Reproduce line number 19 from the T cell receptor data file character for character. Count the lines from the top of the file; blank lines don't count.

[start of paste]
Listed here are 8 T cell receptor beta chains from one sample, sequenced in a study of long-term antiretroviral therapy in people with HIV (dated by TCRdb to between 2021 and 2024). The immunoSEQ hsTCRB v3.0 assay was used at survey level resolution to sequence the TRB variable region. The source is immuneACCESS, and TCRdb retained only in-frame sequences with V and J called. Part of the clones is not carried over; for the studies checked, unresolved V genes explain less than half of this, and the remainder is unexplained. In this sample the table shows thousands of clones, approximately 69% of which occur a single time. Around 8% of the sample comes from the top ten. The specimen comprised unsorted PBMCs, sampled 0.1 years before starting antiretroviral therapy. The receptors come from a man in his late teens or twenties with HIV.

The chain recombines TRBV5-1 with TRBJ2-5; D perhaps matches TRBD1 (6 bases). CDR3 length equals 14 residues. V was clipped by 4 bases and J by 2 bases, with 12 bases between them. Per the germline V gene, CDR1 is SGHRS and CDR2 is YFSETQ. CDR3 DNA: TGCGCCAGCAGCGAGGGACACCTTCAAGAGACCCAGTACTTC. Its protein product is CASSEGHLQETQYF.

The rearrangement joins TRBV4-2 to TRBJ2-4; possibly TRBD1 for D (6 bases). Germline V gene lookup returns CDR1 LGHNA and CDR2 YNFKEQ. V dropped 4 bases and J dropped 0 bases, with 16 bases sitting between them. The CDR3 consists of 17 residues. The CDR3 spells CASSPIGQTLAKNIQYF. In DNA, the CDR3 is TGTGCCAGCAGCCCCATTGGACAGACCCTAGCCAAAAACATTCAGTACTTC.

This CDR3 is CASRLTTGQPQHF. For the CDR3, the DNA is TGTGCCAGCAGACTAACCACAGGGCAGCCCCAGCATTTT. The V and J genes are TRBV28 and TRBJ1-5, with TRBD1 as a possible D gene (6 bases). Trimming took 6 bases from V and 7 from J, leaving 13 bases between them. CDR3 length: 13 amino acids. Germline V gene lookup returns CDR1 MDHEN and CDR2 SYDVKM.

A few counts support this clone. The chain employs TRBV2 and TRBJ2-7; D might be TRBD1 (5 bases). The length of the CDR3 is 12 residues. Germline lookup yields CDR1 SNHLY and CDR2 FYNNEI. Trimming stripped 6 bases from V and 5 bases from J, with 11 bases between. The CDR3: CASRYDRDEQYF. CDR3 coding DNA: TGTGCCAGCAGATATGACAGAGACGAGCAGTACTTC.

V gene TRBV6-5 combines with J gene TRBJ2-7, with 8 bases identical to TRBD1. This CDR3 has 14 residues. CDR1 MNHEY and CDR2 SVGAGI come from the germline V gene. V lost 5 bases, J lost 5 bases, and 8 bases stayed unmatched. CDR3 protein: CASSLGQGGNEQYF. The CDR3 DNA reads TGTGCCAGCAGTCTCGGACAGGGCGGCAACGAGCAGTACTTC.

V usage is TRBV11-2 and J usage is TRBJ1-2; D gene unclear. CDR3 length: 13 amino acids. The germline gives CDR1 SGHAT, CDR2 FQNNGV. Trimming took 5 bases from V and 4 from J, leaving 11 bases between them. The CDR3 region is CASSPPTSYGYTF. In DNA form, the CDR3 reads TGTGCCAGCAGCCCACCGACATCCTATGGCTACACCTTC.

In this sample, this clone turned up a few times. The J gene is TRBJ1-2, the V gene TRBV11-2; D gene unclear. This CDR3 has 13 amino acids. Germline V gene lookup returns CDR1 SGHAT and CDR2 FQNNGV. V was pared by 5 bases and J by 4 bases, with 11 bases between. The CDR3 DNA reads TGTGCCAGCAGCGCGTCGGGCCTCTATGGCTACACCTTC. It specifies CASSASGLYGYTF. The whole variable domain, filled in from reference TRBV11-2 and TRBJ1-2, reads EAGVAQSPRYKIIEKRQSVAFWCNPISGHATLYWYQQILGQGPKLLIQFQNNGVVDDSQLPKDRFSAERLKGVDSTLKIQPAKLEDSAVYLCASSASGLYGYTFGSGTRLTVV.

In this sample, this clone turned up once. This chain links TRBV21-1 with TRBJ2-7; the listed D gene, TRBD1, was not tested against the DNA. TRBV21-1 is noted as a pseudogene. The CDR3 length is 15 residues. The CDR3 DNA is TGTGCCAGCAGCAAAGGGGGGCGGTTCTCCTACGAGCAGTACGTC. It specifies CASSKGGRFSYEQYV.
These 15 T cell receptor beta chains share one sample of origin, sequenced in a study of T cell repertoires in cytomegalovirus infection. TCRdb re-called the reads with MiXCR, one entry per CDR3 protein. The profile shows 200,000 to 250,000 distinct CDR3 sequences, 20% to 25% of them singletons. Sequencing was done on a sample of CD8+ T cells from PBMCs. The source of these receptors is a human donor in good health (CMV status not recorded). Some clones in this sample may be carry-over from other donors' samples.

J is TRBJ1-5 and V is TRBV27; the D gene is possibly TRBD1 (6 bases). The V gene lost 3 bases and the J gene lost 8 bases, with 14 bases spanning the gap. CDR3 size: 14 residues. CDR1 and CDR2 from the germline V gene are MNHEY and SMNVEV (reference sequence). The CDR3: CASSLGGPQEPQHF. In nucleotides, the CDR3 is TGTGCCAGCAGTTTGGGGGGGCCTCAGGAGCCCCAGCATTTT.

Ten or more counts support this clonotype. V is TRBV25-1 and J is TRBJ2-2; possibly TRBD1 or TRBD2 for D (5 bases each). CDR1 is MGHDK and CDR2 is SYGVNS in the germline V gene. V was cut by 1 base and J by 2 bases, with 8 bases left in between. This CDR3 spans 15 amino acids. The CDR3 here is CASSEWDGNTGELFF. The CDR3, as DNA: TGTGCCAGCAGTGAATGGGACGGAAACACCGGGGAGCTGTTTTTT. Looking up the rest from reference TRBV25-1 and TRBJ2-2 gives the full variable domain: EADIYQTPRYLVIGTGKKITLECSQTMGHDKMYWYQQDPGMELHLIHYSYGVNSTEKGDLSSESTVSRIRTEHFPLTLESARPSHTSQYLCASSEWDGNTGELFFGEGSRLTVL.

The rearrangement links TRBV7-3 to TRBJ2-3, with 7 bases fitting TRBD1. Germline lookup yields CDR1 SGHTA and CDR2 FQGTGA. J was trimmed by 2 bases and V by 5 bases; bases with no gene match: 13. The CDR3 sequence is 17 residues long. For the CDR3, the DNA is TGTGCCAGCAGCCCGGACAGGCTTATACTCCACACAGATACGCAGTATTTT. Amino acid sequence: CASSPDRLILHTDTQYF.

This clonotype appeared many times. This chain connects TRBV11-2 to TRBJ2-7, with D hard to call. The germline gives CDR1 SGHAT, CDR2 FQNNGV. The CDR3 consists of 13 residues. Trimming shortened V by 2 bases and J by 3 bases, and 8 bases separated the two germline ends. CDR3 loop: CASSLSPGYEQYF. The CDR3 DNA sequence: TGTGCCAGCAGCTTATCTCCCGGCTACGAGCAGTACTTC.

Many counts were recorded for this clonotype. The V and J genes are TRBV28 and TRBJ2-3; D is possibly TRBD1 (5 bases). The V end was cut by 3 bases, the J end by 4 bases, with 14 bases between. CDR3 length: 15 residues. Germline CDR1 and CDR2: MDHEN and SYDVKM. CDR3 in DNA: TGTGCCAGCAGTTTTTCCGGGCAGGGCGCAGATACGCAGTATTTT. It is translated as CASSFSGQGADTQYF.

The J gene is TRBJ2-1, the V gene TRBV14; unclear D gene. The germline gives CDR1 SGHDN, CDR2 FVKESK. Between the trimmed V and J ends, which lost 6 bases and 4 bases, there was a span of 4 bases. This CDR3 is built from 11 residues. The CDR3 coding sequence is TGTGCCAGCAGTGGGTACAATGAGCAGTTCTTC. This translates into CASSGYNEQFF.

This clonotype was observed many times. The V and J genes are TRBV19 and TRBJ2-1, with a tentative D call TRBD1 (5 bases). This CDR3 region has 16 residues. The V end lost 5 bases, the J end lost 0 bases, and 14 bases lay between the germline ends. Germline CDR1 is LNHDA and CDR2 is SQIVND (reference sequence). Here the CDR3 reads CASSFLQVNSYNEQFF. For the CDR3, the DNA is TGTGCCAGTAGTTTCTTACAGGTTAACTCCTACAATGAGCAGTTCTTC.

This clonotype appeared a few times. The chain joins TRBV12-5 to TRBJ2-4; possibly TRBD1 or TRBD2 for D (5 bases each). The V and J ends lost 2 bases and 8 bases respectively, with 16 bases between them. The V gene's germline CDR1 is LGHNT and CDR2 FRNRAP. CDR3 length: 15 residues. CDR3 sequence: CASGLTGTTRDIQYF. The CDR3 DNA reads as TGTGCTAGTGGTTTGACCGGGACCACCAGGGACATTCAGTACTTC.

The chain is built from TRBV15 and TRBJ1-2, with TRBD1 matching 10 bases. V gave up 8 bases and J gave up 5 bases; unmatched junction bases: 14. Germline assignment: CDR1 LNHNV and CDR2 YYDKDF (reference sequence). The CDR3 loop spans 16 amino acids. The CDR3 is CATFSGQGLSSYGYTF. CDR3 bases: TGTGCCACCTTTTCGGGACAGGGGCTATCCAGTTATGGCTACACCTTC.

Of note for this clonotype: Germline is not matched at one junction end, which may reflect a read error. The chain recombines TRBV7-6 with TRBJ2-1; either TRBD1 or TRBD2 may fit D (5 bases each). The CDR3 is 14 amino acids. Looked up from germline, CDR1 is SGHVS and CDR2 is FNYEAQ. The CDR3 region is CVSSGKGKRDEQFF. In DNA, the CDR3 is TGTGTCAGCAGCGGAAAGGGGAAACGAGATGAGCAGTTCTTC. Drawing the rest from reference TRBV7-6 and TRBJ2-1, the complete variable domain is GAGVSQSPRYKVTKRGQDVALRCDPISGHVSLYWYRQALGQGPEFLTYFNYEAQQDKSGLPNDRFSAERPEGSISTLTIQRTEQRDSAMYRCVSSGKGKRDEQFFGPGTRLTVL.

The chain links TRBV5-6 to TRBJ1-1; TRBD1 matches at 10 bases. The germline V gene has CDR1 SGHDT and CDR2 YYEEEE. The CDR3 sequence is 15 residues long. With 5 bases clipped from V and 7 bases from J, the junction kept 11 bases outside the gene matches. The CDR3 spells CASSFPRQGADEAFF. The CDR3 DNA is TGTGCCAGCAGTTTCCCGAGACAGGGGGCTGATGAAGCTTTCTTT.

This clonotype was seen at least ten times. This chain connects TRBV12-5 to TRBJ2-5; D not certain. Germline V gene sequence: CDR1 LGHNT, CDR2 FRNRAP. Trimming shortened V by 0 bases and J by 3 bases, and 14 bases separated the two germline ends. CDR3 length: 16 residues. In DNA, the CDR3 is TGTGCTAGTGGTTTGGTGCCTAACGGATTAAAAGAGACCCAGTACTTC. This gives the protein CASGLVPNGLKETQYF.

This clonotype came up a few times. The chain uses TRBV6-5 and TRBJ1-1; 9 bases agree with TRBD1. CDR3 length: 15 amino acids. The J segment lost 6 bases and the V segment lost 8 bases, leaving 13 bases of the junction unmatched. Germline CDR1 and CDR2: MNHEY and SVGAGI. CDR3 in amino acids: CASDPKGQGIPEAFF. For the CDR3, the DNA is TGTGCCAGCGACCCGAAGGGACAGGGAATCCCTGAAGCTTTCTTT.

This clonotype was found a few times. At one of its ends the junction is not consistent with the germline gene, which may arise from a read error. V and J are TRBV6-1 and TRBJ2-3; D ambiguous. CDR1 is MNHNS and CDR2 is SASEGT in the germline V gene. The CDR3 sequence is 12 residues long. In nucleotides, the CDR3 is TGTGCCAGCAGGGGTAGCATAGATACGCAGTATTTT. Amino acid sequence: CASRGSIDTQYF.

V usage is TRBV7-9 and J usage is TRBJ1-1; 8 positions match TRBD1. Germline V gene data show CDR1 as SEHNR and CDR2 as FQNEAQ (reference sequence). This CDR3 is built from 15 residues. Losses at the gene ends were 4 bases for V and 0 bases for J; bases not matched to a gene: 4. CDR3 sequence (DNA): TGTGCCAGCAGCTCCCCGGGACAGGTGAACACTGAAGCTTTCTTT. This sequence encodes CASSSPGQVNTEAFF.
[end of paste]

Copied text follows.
The chain is built from TRBV15 and TRBJ1-2, with TRBD1 matching 10 bases. V gave up 8 bases and J gave up 5 bases; unmatched junction bases: 14. Germline assignment: CDR1 LNHNV and CDR2 YYDKDF (reference sequence). The CDR3 loop spans 16 amino acids. The CDR3 is CATFSGQGLSSYGYTF. CDR3 bases: TGTGCCACCTTTTCGGGACAGGGGCTATCCAGTTATGGCTACACCTTC.